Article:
Abdominal breathing

Breathing is both a voluntary and and involuntary action.

We breathe about 20,000 times a day since the moment we are born.

But experts are saying we are doing it wrong because we commonly use shallow chest-breathing which draws minimal air into the lungs rather than breathing deeply into the diaphragm.

Improving our breathing could help to lower blood pressure, decrease stress, improve athletic performance and mental performance.

A weak diaphragm will fatigue easily during exercise, meaning your muscles will not receive the optimum amount of blood flow.

Abdominal breathing allows us to breathe more deeply. It is done by making sure the abdominals rise before your chest, allowing more air into the lungs.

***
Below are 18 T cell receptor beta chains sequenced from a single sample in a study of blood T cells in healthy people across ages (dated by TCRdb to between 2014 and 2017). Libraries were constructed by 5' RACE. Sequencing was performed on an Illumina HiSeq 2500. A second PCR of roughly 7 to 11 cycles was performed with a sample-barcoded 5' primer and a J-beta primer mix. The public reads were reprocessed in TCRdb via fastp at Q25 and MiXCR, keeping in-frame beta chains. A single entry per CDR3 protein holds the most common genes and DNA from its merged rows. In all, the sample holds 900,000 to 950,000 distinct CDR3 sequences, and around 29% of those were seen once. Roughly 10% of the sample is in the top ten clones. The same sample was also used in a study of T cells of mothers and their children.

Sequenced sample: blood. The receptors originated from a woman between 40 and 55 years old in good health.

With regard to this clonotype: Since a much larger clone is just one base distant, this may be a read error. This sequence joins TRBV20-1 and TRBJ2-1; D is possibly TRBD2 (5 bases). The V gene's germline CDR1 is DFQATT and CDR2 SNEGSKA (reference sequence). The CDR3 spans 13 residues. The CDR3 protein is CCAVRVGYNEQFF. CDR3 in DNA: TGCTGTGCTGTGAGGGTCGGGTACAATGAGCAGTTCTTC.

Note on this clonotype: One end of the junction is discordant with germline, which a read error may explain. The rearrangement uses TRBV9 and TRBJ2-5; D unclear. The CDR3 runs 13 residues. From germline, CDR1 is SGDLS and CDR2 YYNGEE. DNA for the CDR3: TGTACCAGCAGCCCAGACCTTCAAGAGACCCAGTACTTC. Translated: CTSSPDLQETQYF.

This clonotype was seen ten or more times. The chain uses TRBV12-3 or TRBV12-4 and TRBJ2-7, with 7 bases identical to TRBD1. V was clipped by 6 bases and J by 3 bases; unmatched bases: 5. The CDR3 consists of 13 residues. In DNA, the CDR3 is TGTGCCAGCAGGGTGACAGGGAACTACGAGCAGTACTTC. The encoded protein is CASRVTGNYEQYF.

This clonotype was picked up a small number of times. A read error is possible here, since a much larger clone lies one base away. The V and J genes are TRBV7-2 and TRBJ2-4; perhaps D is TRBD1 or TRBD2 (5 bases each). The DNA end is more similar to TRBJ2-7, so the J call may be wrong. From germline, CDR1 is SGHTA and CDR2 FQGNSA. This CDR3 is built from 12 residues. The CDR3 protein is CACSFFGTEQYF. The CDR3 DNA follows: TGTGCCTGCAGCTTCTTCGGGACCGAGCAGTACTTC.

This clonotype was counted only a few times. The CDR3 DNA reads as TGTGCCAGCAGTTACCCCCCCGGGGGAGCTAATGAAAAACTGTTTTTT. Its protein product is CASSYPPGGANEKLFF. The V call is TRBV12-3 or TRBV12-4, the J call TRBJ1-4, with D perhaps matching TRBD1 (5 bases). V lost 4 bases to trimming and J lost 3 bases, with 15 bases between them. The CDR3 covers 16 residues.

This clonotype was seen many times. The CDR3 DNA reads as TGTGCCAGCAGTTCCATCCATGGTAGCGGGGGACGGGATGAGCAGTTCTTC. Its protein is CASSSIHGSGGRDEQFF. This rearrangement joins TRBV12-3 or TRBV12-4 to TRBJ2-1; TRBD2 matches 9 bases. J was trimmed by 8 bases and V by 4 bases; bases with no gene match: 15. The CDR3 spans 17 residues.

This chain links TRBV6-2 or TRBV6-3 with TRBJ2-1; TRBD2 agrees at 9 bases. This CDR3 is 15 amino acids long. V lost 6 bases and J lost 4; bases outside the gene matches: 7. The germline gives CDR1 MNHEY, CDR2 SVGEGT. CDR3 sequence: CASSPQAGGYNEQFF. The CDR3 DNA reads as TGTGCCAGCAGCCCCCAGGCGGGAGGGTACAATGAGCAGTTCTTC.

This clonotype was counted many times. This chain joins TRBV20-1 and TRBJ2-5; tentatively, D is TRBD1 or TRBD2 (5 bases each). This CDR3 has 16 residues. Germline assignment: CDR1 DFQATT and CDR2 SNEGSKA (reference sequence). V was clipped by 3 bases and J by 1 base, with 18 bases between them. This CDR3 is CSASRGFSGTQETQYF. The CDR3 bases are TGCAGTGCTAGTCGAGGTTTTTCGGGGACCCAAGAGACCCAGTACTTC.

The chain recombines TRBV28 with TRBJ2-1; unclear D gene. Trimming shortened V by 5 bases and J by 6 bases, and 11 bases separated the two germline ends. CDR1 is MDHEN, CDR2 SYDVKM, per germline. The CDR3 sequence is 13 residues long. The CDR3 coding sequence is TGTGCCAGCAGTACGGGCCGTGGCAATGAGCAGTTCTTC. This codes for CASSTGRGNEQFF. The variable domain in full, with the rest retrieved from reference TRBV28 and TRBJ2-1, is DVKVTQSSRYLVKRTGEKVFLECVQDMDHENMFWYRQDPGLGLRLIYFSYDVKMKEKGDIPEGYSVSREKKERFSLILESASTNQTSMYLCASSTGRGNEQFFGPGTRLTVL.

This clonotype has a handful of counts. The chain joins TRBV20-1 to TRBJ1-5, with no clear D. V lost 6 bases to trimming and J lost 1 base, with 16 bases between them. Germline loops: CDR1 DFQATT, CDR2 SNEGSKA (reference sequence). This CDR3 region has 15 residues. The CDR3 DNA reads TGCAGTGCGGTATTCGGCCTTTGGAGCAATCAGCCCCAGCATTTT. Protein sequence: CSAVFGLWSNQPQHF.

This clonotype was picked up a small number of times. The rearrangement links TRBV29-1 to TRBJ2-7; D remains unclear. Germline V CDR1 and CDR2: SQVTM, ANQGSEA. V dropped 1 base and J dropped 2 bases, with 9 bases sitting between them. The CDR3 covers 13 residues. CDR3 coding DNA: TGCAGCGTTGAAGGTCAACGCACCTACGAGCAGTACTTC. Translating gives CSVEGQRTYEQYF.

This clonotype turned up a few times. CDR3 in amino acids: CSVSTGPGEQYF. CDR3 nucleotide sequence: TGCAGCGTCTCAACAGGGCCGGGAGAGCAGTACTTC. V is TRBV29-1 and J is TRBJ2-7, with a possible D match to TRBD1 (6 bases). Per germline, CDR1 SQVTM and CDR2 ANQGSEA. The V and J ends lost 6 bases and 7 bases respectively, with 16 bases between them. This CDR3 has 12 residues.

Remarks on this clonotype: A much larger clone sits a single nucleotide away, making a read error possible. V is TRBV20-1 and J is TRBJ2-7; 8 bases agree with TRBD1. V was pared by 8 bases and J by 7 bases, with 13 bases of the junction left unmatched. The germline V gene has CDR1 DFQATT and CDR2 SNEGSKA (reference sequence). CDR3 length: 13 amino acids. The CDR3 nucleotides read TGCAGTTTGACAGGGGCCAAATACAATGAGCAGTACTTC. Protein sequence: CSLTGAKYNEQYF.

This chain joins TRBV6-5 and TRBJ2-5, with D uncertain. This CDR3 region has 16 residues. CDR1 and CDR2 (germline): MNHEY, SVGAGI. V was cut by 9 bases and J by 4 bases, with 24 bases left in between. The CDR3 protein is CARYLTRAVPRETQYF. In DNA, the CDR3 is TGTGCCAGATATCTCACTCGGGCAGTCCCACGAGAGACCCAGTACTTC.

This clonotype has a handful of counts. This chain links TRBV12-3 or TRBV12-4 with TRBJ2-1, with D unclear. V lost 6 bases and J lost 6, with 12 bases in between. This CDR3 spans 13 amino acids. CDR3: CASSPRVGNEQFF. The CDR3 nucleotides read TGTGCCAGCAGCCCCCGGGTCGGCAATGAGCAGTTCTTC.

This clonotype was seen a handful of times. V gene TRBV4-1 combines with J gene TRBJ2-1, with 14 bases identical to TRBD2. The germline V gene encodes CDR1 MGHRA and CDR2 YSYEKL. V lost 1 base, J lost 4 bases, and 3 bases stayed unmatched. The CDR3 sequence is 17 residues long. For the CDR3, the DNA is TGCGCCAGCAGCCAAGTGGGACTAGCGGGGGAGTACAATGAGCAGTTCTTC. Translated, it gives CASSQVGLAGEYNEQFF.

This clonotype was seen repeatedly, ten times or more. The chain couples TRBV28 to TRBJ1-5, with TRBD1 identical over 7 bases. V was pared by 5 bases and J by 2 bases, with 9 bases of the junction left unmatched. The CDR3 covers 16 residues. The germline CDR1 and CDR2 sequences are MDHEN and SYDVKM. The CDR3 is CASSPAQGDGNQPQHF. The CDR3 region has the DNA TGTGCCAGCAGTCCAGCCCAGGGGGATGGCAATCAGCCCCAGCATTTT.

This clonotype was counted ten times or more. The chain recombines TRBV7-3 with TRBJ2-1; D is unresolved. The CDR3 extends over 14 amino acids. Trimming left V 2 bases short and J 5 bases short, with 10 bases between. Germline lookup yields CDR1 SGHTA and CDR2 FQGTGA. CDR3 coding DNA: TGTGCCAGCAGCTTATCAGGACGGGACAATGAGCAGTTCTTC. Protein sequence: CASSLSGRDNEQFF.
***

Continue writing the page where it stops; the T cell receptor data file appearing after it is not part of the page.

When you breathe in, the belly comes out and when you breathe out, the belly comes down.

How to perform Abdominal Breathing:

  1. Lie down comfortably on your back and position yourself with feet flat on the floor.
    2. Put your hand on the belly and observe how your breathing responds.
    3. You may notice your belly wants to expand. Let this happen.
    4. Lift your belly as you inhale and hold it for about 5 seconds.
    5. Slowly exhale and allow the belly to collapse
    6. Repeat this exercise for few minutes.

Mindfulness meditation has a vast amount of benefits both psychologically and physically, for all people, from children to adults.

Conclusion

We hope you enjoyed reading about this topic and can benefit from the breathing exercises provided.

What are your thoughts on mindfulness and meditation to centralize your thoughts? Do you practice mindfulness?